On a day when several uncontrollable elements — lousy weather, football playoffs, hospital construction — conspired against them, guest conductor/pianist Jeffrey Kahane and the Santa Rosa Symphony packed the Wells Fargo Center by excelling at the one element firmly under their control: great music-making. Kahane in particular had a fantastic day, returning in triumph to the orchestra he led for a decade, playing his heart out for a Mozart concerto, and reconnecting with musicians who clearly enjoy working with him.
The Sunday afternoon concert began with the Mozart Piano Concerto No. 25, with Kahane conducting from the keyboard. The piano, sans lid, was centered between the violins and the lower strings, with the keyboard parallel to the front of the stage. From his position at the ivories, Kahane could make eye contact with every member of the reduced orchestra, which featured a small complement of strings, one flute, one timpanist, and pairs of oboes, bassoons, horns, and trumpets.
Kahane stood to conduct the opening of the first movement without benefit of baton or score. He used both arms energetically and coaxed a crisp, flawless sound from the attentive players. Sitting at the piano when his turn came to play, he continued to conduct with his head and sometimes with whatever hand happened to be free. Even as he navigated the trickiest passages, he gazed steadily at the orchestra, communicating via arched eyebrows, stern visages, and occasional smiles.
Kahane is a wonderfully expressive pianist who articulates each phrase with the utmost precision. His hands are a marvel to watch, seeming to be utterly relaxed while sprinting up and down the keys with nary a misstep. His playing during the cadenza, which he wrote himself, was particularly enchanting. Here he embellished on the theme, mixing elaborate ornaments with some unexpected dissonances, ultimately sounding a bit like Beethoven as he drove to the conclusion.
Kahane is a wonderfully expressive pianist who articulates each phrase with the utmost precision.
Where the first movement was dazzling, the second was all expression, one of those ineffable Mozart Andantes that seems to float on a cloud. The melodic line here is paramount, and both orchestra and pianist played it to the hilt, each note fully sustained and leading into the next.
The last movement, an infectious Rondo, began at a brisk pace and never let up. Kahane traded solos with the flute and principal cellist and then led the orchestra in an extended romp to the finish line. The ovation was immediate, with many loud cheers mixed in.
Rare “Rach 3” Symphony
During his tenure with the Santa Rosa Symphony, Kahane made a point of championing certain 20th-century composers, such as Leonard Bernstein and Michael Tippett, whose place in the classical repertoire is open to debate. Despite his frequently performed piano concertos, Sergei Rachmaninov is still a member of that club, so the appearance of his Third Symphony after intermission was something of a rarity. When musicians refer to “Rach 3,” they mean the piano concerto, not the symphony.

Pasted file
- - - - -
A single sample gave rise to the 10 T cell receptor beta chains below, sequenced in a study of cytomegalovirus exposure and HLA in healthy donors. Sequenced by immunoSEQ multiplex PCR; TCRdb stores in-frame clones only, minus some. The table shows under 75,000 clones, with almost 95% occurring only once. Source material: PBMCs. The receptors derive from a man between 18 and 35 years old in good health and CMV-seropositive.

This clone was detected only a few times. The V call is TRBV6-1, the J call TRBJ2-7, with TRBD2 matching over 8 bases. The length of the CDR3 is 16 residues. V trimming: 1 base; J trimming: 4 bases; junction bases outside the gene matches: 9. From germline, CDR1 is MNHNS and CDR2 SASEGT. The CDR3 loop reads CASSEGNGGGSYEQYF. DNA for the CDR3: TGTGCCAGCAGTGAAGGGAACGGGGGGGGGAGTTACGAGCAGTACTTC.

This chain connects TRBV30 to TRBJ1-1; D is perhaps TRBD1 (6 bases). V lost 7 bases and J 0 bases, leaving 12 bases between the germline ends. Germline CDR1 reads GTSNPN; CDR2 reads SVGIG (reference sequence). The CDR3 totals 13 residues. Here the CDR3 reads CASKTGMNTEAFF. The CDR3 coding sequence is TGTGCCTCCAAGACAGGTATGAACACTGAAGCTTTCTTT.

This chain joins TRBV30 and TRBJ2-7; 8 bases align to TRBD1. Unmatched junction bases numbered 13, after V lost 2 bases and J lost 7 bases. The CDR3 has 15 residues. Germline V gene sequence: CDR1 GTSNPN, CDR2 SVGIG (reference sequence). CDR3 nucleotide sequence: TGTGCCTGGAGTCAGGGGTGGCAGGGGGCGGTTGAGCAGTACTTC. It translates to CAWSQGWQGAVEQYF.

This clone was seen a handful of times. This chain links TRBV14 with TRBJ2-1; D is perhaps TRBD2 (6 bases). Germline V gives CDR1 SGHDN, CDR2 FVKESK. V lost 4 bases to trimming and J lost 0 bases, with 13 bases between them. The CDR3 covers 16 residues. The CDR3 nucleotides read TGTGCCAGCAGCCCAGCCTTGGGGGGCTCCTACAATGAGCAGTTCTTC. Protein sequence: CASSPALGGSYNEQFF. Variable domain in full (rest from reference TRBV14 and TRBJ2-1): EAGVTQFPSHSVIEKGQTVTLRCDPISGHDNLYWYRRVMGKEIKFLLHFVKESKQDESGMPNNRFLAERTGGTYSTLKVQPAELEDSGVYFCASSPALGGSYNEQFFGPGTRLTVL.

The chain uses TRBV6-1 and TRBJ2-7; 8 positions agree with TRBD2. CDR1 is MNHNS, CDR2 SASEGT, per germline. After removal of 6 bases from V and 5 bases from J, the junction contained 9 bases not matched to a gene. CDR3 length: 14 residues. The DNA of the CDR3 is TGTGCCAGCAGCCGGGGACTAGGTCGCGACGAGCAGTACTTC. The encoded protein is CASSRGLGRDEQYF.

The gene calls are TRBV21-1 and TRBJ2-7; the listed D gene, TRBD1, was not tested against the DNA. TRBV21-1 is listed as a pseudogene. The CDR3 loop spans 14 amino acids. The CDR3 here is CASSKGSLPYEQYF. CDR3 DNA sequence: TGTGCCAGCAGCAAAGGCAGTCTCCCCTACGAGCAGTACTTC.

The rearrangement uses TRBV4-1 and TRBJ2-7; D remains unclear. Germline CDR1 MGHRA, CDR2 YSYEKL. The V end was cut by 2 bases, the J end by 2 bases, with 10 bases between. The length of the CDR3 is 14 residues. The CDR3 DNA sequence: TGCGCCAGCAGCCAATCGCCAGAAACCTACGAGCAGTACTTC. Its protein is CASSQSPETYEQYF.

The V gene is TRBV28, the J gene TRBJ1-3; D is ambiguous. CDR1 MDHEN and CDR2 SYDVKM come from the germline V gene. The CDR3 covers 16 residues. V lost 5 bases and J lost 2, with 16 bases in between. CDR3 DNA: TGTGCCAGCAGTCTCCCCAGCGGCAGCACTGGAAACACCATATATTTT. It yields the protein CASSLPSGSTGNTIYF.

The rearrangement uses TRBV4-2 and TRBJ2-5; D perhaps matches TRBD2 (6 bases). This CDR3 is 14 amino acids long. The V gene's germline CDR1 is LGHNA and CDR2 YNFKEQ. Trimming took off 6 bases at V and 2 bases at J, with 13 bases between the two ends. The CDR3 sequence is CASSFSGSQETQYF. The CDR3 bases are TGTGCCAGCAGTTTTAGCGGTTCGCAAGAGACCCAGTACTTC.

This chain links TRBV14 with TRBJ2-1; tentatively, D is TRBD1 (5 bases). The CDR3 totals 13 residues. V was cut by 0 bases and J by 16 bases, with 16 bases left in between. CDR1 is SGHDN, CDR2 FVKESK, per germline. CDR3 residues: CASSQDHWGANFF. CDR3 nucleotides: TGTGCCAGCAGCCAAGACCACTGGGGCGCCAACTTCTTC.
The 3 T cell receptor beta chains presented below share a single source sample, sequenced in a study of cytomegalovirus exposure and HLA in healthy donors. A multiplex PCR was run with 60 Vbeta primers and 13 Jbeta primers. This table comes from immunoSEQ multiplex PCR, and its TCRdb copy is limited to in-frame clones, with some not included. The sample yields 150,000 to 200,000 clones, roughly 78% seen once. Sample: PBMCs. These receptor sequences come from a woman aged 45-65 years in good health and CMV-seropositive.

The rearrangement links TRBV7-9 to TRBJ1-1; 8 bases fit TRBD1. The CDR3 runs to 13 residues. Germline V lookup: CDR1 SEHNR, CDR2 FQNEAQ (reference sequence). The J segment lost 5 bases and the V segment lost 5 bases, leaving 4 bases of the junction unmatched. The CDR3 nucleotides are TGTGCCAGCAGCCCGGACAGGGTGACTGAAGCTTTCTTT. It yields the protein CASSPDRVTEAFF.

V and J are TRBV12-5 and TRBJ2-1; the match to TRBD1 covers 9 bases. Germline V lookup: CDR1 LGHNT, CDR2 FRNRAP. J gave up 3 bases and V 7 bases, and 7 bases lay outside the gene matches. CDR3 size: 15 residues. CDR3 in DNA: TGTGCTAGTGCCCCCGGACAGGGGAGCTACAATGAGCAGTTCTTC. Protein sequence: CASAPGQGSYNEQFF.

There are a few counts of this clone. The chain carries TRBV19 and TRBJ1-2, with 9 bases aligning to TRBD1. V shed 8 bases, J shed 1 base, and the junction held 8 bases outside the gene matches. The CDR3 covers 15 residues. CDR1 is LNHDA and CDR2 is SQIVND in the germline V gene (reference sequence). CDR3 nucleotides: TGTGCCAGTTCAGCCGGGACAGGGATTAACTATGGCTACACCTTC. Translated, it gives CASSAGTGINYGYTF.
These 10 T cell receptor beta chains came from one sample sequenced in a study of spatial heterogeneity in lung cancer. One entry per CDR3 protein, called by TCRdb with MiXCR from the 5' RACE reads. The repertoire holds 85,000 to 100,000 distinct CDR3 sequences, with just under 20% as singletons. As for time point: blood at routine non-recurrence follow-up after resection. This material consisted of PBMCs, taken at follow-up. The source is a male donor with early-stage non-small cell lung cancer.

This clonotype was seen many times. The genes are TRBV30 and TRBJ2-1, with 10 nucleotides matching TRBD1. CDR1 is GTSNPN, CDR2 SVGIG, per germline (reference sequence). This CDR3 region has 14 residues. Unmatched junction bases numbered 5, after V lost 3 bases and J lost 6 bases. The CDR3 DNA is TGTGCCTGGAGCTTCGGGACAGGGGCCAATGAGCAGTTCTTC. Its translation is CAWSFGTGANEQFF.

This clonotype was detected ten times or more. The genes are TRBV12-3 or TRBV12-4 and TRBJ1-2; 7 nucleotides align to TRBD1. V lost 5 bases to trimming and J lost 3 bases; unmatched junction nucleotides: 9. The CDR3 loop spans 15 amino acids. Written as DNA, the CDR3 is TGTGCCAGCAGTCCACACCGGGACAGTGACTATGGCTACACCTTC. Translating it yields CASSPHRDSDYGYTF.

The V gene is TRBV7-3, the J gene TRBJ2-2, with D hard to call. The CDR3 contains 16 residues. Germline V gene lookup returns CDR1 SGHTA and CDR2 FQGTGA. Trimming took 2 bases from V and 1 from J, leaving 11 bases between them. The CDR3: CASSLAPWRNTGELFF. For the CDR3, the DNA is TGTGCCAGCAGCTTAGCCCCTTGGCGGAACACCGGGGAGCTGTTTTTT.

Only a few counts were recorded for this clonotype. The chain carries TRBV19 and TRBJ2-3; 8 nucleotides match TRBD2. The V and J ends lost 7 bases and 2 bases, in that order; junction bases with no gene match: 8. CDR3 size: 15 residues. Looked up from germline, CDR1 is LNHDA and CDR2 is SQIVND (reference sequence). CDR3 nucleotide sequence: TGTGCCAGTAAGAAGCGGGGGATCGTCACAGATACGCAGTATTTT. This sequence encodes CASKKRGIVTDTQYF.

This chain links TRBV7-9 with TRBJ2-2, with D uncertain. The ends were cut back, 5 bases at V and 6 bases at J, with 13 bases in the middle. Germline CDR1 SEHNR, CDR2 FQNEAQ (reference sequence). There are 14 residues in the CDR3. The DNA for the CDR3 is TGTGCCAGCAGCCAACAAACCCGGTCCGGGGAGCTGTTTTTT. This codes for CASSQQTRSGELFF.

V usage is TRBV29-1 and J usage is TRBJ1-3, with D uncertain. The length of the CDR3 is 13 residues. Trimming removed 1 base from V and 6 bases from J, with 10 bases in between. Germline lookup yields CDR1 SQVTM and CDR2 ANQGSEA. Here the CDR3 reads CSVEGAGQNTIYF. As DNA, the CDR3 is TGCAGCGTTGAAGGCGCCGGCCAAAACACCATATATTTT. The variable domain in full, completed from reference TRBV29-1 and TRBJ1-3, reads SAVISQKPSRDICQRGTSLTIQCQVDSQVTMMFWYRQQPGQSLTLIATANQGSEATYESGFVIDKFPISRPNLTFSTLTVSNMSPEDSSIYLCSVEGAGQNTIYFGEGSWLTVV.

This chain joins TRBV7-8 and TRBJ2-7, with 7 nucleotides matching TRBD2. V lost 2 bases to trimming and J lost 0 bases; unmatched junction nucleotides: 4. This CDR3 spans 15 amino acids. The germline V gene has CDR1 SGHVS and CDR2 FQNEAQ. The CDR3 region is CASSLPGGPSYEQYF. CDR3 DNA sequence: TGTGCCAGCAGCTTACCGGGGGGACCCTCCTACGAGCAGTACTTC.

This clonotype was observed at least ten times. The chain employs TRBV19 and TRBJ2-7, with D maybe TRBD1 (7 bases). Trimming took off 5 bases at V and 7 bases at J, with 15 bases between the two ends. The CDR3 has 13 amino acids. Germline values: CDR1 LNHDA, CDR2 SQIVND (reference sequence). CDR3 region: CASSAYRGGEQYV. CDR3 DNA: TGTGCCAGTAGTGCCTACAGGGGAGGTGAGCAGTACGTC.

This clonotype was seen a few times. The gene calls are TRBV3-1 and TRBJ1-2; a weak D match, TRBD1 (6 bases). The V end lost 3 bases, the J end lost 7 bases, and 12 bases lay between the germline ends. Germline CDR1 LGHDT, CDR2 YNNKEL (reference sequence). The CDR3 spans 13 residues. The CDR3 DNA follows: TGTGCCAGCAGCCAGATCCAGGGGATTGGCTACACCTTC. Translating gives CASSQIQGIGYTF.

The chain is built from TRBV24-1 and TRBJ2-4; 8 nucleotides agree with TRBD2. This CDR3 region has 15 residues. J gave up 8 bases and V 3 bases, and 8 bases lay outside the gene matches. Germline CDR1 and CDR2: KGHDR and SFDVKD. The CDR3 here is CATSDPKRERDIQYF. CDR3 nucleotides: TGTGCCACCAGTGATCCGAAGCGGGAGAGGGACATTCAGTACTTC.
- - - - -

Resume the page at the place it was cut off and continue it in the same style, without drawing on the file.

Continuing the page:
There’s little danger that the symphonic “Rach 3” will displace the pianistic one, but the symphony does have its merits, albeit few. The first movement begins promisingly with a Russian-sounding theme from the clarinets, but it shortly morphs into a lushly orchestrated haze, with one melodic idea drifting into another, like a luxury liner lost in the fog. Any development or compelling narrative is hard to discern.
The playing was excellent throughout, and the frenetic ending verged on the spine-tingling.
The second movement begins in much the same way, though the structure here is more clearly defined, especially when the opening Adagio is displaced by a spirited Allegro vivace. Kahane kept the orchestra moving along during this section, eliciting great playing from the strings and a remarkable solo from the English horn.
After a festive beginning, the third movement settles into a fugue that displays Rachmaninov’s gifts for orchestration. Seemingly everyone gets involved in the increasingly manic action, which is regularly interrupted by languid interludes. The playing was excellent throughout, and the frenetic ending verged on the spine-tingling.
The audience applauded vigorously, so much so that Kahane launched the players into a rare orchestral encore, in this case Johann Strauss’ Fledermaus overture. The haze of the Rachmaninov was quickly displaced by the crystalline clarity of the Waltz King’s exquisite melodies and toe-tapping rhythms. Both Kahane and the musicians outdid themselves with a finely honed rendition that included several perfectly executed ritards and accelerandos, along with some dazzling solos, notably the lightning-quick piccolo figure at the end.
Santa Rosa was very fortunate to have a conductor of Kahane’s stature in the not-so-distant past, and it can only be hoped that he’ll be able to guest conduct regularly in future seasons. He still resides in Santa Rosa, and his fans are many.